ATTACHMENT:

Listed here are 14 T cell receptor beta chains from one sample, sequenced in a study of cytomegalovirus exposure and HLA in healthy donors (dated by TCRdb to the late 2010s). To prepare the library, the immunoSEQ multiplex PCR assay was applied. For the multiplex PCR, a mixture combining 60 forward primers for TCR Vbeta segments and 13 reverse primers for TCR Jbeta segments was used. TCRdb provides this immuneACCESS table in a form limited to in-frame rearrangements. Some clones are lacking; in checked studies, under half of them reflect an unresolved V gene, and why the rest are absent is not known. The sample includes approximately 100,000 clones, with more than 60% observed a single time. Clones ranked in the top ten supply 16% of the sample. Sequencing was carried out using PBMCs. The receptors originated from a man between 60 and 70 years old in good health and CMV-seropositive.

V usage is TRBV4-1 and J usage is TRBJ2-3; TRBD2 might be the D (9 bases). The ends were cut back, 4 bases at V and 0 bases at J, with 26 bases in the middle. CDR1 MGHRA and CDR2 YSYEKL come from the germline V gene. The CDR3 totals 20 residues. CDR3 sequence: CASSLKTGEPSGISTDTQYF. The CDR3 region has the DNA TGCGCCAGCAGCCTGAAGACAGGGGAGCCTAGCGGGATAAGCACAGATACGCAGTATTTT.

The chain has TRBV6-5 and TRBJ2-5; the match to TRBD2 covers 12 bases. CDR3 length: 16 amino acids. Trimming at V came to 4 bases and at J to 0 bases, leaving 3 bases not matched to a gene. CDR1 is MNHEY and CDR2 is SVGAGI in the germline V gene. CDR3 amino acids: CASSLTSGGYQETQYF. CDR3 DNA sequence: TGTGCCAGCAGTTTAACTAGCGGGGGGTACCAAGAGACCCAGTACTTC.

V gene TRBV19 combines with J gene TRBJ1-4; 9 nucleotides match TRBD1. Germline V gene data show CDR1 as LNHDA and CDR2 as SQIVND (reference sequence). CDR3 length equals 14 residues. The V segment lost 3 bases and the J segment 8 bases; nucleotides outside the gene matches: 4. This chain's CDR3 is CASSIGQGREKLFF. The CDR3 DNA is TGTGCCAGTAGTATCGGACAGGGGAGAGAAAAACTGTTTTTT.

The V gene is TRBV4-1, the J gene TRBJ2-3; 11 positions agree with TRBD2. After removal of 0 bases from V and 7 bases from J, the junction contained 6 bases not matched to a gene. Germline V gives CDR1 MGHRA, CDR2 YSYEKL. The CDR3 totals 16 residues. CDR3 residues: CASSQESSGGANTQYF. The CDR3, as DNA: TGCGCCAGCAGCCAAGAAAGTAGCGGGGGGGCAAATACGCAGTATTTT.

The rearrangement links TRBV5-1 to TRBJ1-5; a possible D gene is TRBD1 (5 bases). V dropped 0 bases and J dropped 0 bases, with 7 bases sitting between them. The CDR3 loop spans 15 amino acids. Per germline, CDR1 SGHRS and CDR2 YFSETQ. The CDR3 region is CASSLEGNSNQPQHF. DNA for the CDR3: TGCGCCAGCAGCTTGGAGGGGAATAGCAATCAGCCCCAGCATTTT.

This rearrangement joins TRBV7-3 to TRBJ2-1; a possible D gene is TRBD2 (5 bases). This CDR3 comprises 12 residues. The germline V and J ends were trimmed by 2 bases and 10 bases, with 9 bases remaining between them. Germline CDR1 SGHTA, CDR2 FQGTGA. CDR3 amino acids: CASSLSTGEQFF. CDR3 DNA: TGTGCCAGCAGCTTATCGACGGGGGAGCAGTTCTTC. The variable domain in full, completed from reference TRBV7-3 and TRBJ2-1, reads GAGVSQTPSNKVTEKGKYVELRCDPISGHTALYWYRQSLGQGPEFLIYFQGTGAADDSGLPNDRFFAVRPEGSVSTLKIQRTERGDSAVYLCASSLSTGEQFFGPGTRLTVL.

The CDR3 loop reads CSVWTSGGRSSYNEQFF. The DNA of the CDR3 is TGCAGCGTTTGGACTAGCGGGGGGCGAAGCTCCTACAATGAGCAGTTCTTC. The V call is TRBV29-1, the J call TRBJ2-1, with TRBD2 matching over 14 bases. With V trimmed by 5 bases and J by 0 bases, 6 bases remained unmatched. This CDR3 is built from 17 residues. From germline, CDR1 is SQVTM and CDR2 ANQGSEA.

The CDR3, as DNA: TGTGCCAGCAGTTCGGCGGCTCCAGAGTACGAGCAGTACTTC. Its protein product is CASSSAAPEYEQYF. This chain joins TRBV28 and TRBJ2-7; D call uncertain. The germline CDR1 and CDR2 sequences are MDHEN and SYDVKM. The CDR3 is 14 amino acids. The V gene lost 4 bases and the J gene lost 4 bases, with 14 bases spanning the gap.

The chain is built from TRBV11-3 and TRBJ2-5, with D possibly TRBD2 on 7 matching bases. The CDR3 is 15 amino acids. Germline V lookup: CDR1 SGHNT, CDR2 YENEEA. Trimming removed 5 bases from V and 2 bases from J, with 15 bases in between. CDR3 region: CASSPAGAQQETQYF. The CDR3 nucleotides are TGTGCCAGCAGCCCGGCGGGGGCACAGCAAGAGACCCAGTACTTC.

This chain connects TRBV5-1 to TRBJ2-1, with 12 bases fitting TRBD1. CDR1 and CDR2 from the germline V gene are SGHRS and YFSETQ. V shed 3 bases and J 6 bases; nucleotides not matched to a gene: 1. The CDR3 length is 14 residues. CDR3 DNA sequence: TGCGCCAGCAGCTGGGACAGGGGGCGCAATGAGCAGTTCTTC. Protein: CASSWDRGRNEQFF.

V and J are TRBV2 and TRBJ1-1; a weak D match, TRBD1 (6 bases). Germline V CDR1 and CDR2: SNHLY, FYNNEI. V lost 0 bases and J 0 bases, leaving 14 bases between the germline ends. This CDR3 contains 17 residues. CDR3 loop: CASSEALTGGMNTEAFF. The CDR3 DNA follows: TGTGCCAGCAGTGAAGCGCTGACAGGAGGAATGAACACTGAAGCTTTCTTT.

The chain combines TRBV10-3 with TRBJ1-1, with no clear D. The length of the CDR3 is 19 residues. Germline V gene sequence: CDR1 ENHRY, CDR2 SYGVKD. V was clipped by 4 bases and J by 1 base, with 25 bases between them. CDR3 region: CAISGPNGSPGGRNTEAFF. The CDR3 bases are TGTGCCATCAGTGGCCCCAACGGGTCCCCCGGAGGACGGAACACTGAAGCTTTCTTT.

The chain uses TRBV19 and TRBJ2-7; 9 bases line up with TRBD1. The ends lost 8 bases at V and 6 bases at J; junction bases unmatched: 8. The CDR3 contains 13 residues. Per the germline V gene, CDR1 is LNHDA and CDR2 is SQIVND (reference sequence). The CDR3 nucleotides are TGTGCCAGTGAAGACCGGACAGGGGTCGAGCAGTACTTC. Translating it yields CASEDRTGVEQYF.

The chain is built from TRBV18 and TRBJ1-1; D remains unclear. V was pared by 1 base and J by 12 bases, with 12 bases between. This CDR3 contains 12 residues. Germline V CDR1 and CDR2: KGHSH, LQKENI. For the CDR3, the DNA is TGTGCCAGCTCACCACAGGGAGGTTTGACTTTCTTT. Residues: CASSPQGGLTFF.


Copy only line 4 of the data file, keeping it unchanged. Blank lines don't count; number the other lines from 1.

V gene TRBV19 combines with J gene TRBJ1-4; 9 nucleotides match TRBD1. Germline V gene data show CDR1 as LNHDA and CDR2 as SQIVND (reference sequence). CDR3 length equals 14 residues. The V segment lost 3 bases and the J segment 8 bases; nucleotides outside the gene matches: 4. This chain's CDR3 is CASSIGQGREKLFF. The CDR3 DNA is TGTGCCAGTAGTATCGGACAGGGGAGAGAAAAACTGTTTTTT.